Flammarion, 2-08013-650-X 225 pp £20
A lavishly illustrated history of bicycles
This is a truly sumptuous book, based on the author’s extraordinary collection of bicycles and cycle-related ephemera. There are hundreds of pictures – from the early velocipedes and Draisnes, to the promotional material to period shots of them in use. Every page is illustrated, mostly in colour and entire double page spreads are devoted to almost pornographic depictions of, among other things, pedals from the 1860s.
Accompanying the photographers are a scholarly account of cycling from earliest times, including the social developments that accompanied the first cycling boom, cycling organisations and the industrial backstory to the Victorian and Edwardian bike craze.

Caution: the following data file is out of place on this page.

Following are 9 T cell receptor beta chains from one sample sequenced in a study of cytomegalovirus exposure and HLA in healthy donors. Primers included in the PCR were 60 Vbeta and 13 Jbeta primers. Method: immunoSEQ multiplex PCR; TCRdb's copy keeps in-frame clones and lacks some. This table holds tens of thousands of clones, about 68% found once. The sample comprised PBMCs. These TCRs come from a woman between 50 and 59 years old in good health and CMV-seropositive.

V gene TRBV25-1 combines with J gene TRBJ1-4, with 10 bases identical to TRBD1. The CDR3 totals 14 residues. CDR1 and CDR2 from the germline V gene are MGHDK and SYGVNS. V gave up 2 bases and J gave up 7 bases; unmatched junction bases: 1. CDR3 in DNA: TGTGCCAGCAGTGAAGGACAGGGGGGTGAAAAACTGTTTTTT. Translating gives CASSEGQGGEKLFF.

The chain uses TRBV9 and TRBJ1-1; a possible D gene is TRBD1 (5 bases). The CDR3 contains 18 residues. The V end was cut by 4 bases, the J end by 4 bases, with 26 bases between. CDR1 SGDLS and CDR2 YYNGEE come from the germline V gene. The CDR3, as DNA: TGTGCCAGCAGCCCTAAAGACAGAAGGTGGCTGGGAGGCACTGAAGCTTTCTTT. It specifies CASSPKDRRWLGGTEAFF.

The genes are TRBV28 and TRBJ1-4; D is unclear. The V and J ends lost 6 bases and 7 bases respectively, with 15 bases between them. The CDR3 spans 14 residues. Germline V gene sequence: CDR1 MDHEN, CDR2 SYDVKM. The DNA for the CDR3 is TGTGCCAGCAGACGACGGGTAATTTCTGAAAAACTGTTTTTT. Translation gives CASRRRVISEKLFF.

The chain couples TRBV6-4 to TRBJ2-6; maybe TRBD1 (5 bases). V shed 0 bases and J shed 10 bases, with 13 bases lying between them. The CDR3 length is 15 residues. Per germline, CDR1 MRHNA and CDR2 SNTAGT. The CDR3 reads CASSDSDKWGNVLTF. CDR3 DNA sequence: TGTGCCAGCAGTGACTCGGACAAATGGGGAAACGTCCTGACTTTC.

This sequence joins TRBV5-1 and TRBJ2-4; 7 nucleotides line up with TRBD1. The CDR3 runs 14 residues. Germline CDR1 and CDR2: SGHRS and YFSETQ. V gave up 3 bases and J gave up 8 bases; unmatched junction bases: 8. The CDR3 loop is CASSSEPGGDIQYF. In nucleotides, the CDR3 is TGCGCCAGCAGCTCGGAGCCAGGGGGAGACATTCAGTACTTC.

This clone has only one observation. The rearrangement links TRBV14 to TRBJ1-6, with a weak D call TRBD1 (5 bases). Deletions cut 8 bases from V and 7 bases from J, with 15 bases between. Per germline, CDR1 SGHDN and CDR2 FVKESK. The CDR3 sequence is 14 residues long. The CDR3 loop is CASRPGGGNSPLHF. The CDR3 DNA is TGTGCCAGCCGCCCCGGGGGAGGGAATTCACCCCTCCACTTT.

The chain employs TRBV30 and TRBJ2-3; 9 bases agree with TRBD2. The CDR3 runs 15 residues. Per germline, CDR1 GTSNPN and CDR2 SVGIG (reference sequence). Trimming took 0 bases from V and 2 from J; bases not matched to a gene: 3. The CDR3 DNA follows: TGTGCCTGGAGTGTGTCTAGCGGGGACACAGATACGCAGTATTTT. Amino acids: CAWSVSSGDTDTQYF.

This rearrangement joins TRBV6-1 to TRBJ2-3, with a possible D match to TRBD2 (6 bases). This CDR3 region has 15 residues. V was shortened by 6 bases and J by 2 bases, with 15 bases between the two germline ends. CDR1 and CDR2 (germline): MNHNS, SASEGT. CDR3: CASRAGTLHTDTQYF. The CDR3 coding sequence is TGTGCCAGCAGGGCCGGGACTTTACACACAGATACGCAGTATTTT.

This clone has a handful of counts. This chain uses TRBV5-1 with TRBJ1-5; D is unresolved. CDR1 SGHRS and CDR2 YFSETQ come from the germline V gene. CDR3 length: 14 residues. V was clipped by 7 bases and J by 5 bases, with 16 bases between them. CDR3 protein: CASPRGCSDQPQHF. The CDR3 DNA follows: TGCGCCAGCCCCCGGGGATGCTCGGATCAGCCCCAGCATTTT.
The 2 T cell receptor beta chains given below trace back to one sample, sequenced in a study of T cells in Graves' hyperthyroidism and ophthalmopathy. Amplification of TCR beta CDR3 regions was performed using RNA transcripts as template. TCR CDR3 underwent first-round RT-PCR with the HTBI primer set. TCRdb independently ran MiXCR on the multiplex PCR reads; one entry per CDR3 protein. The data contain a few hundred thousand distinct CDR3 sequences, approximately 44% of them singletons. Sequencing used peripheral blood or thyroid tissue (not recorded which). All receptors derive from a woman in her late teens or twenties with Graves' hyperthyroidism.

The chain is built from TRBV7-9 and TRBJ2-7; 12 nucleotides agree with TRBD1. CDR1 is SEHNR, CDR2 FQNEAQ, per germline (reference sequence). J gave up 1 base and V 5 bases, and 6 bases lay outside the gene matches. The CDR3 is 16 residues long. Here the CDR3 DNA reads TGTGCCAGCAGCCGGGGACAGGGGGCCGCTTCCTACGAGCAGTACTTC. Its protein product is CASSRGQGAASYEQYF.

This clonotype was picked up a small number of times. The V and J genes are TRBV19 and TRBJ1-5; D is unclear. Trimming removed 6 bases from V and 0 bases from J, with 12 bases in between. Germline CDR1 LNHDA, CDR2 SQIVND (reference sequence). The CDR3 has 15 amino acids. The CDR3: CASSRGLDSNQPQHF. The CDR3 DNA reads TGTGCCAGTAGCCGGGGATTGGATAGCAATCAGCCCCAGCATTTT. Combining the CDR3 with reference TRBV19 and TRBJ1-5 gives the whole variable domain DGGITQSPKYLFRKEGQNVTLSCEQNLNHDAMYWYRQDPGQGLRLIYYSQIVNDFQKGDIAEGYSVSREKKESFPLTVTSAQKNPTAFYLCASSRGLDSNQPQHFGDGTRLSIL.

Dodge’s collection is fabulous, and this, luscious book does it proud. If I have one beef it is that it makes a claim to bring things up to the present day, with a brief mention of mountain bikes, human powered vehicles and other recent innovations. In truth, the period up to about 1920 is lavishly covered. Thereafter, the coverage is so slight as to have been better left out. Hopefully, some collector of cycle-related matter will do a job on the second half of the twentieth century will produce a volume that is the equal of this.
PS August 08